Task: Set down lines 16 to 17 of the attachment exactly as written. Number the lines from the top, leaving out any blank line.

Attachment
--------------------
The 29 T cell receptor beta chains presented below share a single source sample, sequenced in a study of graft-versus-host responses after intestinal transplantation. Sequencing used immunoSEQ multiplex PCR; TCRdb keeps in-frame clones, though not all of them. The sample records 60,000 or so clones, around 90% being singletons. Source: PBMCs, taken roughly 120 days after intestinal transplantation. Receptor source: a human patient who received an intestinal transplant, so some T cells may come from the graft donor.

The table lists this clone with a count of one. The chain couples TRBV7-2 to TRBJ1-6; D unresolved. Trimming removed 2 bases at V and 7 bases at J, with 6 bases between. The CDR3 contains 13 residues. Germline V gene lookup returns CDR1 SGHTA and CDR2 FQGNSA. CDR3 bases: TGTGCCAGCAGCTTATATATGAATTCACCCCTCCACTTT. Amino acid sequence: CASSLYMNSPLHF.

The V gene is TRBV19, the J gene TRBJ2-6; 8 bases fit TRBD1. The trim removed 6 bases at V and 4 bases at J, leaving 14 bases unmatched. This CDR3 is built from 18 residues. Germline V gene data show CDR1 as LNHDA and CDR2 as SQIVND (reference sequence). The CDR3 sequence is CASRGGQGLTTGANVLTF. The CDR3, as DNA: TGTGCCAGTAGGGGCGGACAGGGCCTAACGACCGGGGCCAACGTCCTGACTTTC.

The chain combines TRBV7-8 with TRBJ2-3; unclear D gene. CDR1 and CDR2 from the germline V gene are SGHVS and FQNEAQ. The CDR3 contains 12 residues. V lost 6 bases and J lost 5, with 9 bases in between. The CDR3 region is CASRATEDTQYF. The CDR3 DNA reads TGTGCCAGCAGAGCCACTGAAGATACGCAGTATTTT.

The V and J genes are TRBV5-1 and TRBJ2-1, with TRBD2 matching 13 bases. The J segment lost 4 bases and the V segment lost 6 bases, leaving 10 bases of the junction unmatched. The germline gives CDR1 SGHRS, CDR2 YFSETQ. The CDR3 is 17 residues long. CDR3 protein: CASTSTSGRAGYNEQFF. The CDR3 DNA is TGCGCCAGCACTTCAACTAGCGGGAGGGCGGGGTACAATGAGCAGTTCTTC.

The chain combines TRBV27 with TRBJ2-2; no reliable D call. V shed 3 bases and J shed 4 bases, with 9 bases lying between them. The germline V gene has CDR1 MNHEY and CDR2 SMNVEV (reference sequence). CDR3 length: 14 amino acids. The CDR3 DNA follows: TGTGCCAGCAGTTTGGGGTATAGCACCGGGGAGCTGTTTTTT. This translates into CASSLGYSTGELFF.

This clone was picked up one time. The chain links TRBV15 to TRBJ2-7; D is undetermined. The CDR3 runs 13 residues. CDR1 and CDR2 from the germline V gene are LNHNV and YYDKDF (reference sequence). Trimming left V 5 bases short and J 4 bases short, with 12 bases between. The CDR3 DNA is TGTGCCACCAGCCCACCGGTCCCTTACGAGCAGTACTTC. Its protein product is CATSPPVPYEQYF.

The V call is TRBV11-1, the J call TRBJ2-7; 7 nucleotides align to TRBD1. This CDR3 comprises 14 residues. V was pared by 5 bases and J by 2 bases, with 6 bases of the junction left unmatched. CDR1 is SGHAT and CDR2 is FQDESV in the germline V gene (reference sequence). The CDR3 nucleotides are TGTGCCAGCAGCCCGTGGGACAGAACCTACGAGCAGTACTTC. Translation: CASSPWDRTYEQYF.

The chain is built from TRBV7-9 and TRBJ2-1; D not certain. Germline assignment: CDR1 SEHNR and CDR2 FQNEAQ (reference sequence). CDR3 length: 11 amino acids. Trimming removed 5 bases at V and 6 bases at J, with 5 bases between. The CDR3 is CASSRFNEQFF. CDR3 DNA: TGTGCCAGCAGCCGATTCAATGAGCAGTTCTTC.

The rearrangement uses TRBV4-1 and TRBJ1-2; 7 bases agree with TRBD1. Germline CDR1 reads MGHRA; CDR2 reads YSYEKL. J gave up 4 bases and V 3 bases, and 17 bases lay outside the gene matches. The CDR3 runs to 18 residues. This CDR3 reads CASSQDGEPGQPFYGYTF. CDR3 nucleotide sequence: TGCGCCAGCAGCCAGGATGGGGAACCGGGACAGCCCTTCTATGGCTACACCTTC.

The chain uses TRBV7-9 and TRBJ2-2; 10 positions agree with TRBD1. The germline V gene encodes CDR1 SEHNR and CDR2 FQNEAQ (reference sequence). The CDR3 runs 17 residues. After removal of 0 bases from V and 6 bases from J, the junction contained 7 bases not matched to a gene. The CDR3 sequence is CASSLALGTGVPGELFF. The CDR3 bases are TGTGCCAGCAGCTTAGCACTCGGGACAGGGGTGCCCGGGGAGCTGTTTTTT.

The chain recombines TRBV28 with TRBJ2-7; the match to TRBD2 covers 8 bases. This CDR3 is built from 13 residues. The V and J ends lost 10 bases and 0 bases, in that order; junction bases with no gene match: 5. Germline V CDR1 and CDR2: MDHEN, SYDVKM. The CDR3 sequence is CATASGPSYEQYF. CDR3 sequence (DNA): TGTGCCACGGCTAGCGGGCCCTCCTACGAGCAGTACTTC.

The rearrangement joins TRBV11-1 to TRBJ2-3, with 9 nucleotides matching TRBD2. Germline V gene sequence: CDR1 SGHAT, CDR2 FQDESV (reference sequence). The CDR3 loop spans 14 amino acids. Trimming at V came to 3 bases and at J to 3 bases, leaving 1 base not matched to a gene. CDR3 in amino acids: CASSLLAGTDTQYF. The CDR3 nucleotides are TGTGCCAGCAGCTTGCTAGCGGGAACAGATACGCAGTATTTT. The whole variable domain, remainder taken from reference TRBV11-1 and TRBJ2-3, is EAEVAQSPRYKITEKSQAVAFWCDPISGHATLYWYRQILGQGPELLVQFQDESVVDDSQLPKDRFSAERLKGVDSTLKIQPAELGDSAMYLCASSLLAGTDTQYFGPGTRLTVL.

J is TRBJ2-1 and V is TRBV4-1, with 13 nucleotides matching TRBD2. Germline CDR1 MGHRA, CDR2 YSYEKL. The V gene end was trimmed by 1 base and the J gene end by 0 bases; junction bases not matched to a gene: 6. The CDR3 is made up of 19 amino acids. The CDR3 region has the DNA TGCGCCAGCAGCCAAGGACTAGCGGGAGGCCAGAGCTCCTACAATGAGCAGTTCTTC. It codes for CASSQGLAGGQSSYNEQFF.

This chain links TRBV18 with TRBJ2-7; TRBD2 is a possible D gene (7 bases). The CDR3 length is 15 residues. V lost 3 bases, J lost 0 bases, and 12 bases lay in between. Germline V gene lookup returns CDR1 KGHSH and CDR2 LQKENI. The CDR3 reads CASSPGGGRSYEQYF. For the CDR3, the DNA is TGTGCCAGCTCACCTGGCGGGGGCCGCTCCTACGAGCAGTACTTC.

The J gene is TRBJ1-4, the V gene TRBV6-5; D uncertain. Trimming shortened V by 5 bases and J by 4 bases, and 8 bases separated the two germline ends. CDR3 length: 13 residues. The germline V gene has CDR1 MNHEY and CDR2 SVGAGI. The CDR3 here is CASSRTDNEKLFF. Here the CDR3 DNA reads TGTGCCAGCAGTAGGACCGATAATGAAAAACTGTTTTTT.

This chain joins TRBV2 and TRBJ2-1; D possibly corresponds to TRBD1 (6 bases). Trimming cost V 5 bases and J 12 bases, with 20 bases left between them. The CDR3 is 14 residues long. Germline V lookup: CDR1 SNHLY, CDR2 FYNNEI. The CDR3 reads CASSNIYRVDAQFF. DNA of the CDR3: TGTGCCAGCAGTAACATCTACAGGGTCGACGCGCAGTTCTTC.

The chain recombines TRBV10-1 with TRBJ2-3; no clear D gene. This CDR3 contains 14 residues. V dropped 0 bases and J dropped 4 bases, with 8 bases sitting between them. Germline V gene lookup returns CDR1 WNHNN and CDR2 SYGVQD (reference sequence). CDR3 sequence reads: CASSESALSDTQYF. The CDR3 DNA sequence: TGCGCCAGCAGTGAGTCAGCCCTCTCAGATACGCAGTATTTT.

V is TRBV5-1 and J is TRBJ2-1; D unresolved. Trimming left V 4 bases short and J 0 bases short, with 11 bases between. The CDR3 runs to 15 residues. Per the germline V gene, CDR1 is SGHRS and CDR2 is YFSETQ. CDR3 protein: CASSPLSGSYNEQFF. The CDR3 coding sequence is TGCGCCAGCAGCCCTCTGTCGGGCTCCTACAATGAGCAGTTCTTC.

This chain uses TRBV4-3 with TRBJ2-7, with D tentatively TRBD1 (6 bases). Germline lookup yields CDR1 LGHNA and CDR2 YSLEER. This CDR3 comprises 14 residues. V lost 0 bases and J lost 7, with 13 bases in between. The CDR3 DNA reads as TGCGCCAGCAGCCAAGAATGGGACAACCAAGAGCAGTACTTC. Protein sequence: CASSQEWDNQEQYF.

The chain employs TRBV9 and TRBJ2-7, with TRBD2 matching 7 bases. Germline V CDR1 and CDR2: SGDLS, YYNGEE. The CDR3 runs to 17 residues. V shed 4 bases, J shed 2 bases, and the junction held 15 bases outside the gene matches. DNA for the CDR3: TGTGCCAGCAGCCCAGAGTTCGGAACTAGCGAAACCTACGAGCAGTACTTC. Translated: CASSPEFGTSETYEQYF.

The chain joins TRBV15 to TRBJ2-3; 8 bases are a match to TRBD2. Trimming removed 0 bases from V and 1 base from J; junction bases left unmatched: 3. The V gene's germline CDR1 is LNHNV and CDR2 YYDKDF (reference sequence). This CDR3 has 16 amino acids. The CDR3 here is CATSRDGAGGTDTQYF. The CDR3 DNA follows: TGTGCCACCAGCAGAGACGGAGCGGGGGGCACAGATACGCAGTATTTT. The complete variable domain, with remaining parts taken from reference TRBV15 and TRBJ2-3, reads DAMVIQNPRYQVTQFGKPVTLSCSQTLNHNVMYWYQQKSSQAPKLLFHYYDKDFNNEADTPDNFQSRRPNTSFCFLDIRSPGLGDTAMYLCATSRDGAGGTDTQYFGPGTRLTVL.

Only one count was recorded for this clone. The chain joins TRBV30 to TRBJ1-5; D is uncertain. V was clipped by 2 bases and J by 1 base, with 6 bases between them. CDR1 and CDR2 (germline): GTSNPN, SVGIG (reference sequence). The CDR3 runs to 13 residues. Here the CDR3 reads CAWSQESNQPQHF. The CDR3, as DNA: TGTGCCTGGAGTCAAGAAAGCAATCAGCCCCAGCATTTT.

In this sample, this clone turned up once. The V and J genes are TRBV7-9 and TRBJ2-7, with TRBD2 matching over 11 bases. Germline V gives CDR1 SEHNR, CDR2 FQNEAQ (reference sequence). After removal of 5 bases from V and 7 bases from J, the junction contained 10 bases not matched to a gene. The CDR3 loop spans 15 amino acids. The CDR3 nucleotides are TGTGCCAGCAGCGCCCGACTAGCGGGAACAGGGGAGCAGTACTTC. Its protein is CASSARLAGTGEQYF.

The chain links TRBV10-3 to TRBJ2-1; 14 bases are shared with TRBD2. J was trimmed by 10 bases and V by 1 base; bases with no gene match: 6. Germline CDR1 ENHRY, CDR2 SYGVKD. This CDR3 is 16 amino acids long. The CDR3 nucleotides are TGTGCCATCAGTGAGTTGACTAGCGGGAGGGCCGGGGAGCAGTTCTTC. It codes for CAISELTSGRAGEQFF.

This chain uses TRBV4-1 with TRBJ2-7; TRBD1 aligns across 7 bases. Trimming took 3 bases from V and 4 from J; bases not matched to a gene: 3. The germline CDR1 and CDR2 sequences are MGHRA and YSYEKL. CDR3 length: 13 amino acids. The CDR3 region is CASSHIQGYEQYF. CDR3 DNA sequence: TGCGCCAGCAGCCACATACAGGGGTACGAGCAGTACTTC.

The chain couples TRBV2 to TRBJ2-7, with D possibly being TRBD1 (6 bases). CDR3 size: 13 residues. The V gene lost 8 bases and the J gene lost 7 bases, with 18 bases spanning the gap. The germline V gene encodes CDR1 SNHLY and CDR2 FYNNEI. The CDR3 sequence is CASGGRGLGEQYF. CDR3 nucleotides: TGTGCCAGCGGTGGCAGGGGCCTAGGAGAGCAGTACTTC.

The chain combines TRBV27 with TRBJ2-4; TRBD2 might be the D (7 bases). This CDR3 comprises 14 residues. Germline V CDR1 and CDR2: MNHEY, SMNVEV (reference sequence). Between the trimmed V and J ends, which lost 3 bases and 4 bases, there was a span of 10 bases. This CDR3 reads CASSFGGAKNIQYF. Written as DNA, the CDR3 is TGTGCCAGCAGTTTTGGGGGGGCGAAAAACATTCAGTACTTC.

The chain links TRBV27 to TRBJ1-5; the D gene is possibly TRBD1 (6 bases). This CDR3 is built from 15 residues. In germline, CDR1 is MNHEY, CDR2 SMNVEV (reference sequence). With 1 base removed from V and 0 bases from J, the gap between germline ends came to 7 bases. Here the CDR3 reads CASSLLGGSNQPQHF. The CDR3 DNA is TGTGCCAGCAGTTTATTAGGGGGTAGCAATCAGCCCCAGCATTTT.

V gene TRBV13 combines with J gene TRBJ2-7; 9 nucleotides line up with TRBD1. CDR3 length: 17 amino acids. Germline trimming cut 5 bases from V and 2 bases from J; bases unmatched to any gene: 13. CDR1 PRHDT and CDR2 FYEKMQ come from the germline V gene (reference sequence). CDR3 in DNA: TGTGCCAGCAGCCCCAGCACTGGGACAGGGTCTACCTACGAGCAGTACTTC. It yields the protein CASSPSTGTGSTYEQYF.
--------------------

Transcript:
The J gene is TRBJ1-4, the V gene TRBV6-5; D uncertain. Trimming shortened V by 5 bases and J by 4 bases, and 8 bases separated the two germline ends. CDR3 length: 13 residues. The germline V gene has CDR1 MNHEY and CDR2 SVGAGI. The CDR3 here is CASSRTDNEKLFF. Here the CDR3 DNA reads TGTGCCAGCAGTAGGACCGATAATGAAAAACTGTTTTTT.

This chain joins TRBV2 and TRBJ2-1; D possibly corresponds to TRBD1 (6 bases). Trimming cost V 5 bases and J 12 bases, with 20 bases left between them. The CDR3 is 14 residues long. Germline V lookup: CDR1 SNHLY, CDR2 FYNNEI. The CDR3 reads CASSNIYRVDAQFF. DNA of the CDR3: TGTGCCAGCAGTAACATCTACAGGGTCGACGCGCAGTTCTTC.